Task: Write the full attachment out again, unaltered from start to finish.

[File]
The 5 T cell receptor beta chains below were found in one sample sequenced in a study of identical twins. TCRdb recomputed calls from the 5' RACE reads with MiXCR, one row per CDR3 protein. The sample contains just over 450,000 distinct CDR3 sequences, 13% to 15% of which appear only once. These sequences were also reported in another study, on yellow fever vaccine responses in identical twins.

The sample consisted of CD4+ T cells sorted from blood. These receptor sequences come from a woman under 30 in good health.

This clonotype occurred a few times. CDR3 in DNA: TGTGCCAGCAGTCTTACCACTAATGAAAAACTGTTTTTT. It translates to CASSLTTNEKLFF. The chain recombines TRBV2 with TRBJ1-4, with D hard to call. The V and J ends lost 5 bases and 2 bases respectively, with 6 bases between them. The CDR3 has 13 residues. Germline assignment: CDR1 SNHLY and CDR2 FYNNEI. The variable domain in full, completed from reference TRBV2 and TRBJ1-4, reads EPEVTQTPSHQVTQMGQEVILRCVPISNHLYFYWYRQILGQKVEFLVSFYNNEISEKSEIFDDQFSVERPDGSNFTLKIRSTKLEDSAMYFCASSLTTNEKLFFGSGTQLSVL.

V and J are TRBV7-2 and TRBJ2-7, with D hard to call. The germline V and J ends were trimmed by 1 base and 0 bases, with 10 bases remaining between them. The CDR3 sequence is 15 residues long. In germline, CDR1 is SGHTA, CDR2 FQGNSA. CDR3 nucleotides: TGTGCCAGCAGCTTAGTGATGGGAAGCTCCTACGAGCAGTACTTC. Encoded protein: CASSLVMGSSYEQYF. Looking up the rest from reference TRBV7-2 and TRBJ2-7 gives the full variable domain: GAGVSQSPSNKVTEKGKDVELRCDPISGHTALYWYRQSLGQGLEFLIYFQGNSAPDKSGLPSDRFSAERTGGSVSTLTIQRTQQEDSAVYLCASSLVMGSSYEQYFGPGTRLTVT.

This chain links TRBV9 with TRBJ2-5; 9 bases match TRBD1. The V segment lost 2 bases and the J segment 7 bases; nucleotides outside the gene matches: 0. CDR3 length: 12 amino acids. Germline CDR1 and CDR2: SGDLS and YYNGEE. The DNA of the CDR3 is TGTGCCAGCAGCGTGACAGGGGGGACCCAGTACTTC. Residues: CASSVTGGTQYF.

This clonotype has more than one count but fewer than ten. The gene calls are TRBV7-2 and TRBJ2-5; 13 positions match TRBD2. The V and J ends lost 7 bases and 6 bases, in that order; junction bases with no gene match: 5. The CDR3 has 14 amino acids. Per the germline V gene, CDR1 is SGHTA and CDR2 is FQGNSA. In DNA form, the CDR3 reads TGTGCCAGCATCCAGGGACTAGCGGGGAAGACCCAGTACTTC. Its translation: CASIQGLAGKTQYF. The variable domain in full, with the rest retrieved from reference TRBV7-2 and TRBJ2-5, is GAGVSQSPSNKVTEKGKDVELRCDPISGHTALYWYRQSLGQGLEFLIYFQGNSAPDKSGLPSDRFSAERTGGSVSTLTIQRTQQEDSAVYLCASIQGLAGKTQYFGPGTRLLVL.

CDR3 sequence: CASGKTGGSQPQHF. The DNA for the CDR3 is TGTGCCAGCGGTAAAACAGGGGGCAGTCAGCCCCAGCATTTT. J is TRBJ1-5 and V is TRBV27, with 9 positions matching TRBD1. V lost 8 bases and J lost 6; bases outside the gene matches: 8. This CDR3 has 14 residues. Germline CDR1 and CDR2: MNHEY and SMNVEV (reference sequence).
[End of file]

The 5 T cell receptor beta chains below were found in one sample sequenced in a study of identical twins. TCRdb recomputed calls from the 5' RACE reads with MiXCR, one row per CDR3 protein. The sample contains just over 450,000 distinct CDR3 sequences, 13% to 15% of which appear only once. These sequences were also reported in another study, on yellow fever vaccine responses in identical twins.

The sample consisted of CD4+ T cells sorted from blood. These receptor sequences come from a woman under 30 in good health.

This clonotype occurred a few times. CDR3 in DNA: TGTGCCAGCAGTCTTACCACTAATGAAAAACTGTTTTTT. It translates to CASSLTTNEKLFF. The chain recombines TRBV2 with TRBJ1-4, with D hard to call. The V and J ends lost 5 bases and 2 bases respectively, with 6 bases between them. The CDR3 has 13 residues. Germline assignment: CDR1 SNHLY and CDR2 FYNNEI. The variable domain in full, completed from reference TRBV2 and TRBJ1-4, reads EPEVTQTPSHQVTQMGQEVILRCVPISNHLYFYWYRQILGQKVEFLVSFYNNEISEKSEIFDDQFSVERPDGSNFTLKIRSTKLEDSAMYFCASSLTTNEKLFFGSGTQLSVL.

V and J are TRBV7-2 and TRBJ2-7, with D hard to call. The germline V and J ends were trimmed by 1 base and 0 bases, with 10 bases remaining between them. The CDR3 sequence is 15 residues long. In germline, CDR1 is SGHTA, CDR2 FQGNSA. CDR3 nucleotides: TGTGCCAGCAGCTTAGTGATGGGAAGCTCCTACGAGCAGTACTTC. Encoded protein: CASSLVMGSSYEQYF. Looking up the rest from reference TRBV7-2 and TRBJ2-7 gives the full variable domain: GAGVSQSPSNKVTEKGKDVELRCDPISGHTALYWYRQSLGQGLEFLIYFQGNSAPDKSGLPSDRFSAERTGGSVSTLTIQRTQQEDSAVYLCASSLVMGSSYEQYFGPGTRLTVT.

This chain links TRBV9 with TRBJ2-5; 9 bases match TRBD1. The V segment lost 2 bases and the J segment 7 bases; nucleotides outside the gene matches: 0. CDR3 length: 12 amino acids. Germline CDR1 and CDR2: SGDLS and YYNGEE. The DNA of the CDR3 is TGTGCCAGCAGCGTGACAGGGGGGACCCAGTACTTC. Residues: CASSVTGGTQYF.

This clonotype has more than one count but fewer than ten. The gene calls are TRBV7-2 and TRBJ2-5; 13 positions match TRBD2. The V and J ends lost 7 bases and 6 bases, in that order; junction bases with no gene match: 5. The CDR3 has 14 amino acids. Per the germline V gene, CDR1 is SGHTA and CDR2 is FQGNSA. In DNA form, the CDR3 reads TGTGCCAGCATCCAGGGACTAGCGGGGAAGACCCAGTACTTC. Its translation: CASIQGLAGKTQYF. The variable domain in full, with the rest retrieved from reference TRBV7-2 and TRBJ2-5, is GAGVSQSPSNKVTEKGKDVELRCDPISGHTALYWYRQSLGQGLEFLIYFQGNSAPDKSGLPSDRFSAERTGGSVSTLTIQRTQQEDSAVYLCASIQGLAGKTQYFGPGTRLLVL.

CDR3 sequence: CASGKTGGSQPQHF. The DNA for the CDR3 is TGTGCCAGCGGTAAAACAGGGGGCAGTCAGCCCCAGCATTTT. J is TRBJ1-5 and V is TRBV27, with 9 positions matching TRBD1. V lost 8 bases and J lost 6; bases outside the gene matches: 8. This CDR3 has 14 residues. Germline CDR1 and CDR2: MNHEY and SMNVEV (reference sequence).